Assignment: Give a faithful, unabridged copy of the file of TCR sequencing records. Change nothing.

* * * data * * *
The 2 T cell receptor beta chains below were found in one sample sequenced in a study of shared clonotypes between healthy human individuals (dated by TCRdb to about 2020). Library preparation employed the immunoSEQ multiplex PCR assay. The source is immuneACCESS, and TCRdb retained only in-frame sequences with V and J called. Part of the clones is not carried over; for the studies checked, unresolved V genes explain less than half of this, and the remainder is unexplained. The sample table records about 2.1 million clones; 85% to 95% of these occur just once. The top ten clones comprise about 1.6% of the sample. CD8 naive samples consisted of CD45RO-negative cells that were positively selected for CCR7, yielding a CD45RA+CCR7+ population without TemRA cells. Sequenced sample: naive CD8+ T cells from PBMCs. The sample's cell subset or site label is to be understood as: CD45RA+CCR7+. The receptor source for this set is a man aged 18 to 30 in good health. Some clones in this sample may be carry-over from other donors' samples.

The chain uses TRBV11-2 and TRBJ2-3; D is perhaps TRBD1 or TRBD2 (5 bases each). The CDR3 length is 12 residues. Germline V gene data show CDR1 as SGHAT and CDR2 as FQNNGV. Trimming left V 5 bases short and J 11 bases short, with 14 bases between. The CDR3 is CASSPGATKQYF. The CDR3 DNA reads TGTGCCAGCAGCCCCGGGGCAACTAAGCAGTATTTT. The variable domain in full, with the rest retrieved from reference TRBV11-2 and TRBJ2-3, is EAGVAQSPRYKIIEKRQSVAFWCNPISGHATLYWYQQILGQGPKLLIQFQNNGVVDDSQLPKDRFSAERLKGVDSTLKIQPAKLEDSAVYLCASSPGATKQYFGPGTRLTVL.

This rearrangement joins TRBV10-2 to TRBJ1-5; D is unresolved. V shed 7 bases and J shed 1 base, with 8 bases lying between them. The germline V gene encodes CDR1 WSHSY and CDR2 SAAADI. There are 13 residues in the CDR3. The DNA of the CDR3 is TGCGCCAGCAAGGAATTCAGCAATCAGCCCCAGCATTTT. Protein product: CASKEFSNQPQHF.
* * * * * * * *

The 2 T cell receptor beta chains below were found in one sample sequenced in a study of shared clonotypes between healthy human individuals (dated by TCRdb to about 2020). Library preparation employed the immunoSEQ multiplex PCR assay. The source is immuneACCESS, and TCRdb retained only in-frame sequences with V and J called. Part of the clones is not carried over; for the studies checked, unresolved V genes explain less than half of this, and the remainder is unexplained. The sample table records about 2.1 million clones; 85% to 95% of these occur just once. The top ten clones comprise about 1.6% of the sample. CD8 naive samples consisted of CD45RO-negative cells that were positively selected for CCR7, yielding a CD45RA+CCR7+ population without TemRA cells. Sequenced sample: naive CD8+ T cells from PBMCs. The sample's cell subset or site label is to be understood as: CD45RA+CCR7+. The receptor source for this set is a man aged 18 to 30 in good health. Some clones in this sample may be carry-over from other donors' samples.

The chain uses TRBV11-2 and TRBJ2-3; D is perhaps TRBD1 or TRBD2 (5 bases each). The CDR3 length is 12 residues. Germline V gene data show CDR1 as SGHAT and CDR2 as FQNNGV. Trimming left V 5 bases short and J 11 bases short, with 14 bases between. The CDR3 is CASSPGATKQYF. The CDR3 DNA reads TGTGCCAGCAGCCCCGGGGCAACTAAGCAGTATTTT. The variable domain in full, with the rest retrieved from reference TRBV11-2 and TRBJ2-3, is EAGVAQSPRYKIIEKRQSVAFWCNPISGHATLYWYQQILGQGPKLLIQFQNNGVVDDSQLPKDRFSAERLKGVDSTLKIQPAKLEDSAVYLCASSPGATKQYFGPGTRLTVL.

This rearrangement joins TRBV10-2 to TRBJ1-5; D is unresolved. V shed 7 bases and J shed 1 base, with 8 bases lying between them. The germline V gene encodes CDR1 WSHSY and CDR2 SAAADI. There are 13 residues in the CDR3. The DNA of the CDR3 is TGCGCCAGCAAGGAATTCAGCAATCAGCCCCAGCATTTT. Protein product: CASKEFSNQPQHF.